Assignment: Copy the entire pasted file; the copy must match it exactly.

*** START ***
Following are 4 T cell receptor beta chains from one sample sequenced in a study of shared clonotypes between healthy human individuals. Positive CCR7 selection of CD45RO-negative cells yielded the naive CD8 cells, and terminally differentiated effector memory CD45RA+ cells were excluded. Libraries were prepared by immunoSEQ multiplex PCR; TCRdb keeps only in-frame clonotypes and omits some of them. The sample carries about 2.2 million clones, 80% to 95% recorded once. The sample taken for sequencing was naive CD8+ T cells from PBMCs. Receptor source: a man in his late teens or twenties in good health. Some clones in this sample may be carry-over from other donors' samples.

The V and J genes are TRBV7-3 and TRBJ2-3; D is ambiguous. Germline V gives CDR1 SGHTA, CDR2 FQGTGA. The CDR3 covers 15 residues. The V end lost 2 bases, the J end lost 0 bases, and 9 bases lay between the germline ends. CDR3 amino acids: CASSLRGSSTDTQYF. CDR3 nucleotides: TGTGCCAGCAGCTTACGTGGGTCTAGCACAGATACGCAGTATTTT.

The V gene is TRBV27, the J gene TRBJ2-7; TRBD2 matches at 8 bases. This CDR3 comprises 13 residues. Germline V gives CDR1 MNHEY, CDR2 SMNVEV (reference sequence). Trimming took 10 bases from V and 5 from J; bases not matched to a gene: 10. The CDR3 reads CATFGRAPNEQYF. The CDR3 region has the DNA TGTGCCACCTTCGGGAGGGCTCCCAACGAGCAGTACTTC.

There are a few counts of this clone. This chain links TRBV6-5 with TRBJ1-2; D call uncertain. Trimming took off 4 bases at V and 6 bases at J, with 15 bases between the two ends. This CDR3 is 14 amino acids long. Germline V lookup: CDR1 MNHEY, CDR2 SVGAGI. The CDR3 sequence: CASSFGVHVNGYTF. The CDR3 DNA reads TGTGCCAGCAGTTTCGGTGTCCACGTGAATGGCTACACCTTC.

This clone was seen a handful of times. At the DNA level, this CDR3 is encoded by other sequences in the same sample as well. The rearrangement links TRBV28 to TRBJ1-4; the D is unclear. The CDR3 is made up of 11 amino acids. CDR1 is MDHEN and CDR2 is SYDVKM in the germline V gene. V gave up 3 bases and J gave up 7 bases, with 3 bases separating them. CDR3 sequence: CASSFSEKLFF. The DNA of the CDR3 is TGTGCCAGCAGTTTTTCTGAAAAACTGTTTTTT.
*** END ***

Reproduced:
Following are 4 T cell receptor beta chains from one sample sequenced in a study of shared clonotypes between healthy human individuals. Positive CCR7 selection of CD45RO-negative cells yielded the naive CD8 cells, and terminally differentiated effector memory CD45RA+ cells were excluded. Libraries were prepared by immunoSEQ multiplex PCR; TCRdb keeps only in-frame clonotypes and omits some of them. The sample carries about 2.2 million clones, 80% to 95% recorded once. The sample taken for sequencing was naive CD8+ T cells from PBMCs. Receptor source: a man in his late teens or twenties in good health. Some clones in this sample may be carry-over from other donors' samples.

The V and J genes are TRBV7-3 and TRBJ2-3; D is ambiguous. Germline V gives CDR1 SGHTA, CDR2 FQGTGA. The CDR3 covers 15 residues. The V end lost 2 bases, the J end lost 0 bases, and 9 bases lay between the germline ends. CDR3 amino acids: CASSLRGSSTDTQYF. CDR3 nucleotides: TGTGCCAGCAGCTTACGTGGGTCTAGCACAGATACGCAGTATTTT.

The V gene is TRBV27, the J gene TRBJ2-7; TRBD2 matches at 8 bases. This CDR3 comprises 13 residues. Germline V gives CDR1 MNHEY, CDR2 SMNVEV (reference sequence). Trimming took 10 bases from V and 5 from J; bases not matched to a gene: 10. The CDR3 reads CATFGRAPNEQYF. The CDR3 region has the DNA TGTGCCACCTTCGGGAGGGCTCCCAACGAGCAGTACTTC.

There are a few counts of this clone. This chain links TRBV6-5 with TRBJ1-2; D call uncertain. Trimming took off 4 bases at V and 6 bases at J, with 15 bases between the two ends. This CDR3 is 14 amino acids long. Germline V lookup: CDR1 MNHEY, CDR2 SVGAGI. The CDR3 sequence: CASSFGVHVNGYTF. The CDR3 DNA reads TGTGCCAGCAGTTTCGGTGTCCACGTGAATGGCTACACCTTC.

This clone was seen a handful of times. At the DNA level, this CDR3 is encoded by other sequences in the same sample as well. The rearrangement links TRBV28 to TRBJ1-4; the D is unclear. The CDR3 is made up of 11 amino acids. CDR1 is MDHEN and CDR2 is SYDVKM in the germline V gene. V gave up 3 bases and J gave up 7 bases, with 3 bases separating them. CDR3 sequence: CASSFSEKLFF. The DNA of the CDR3 is TGTGCCAGCAGTTTTTCTGAAAAACTGTTTTTT.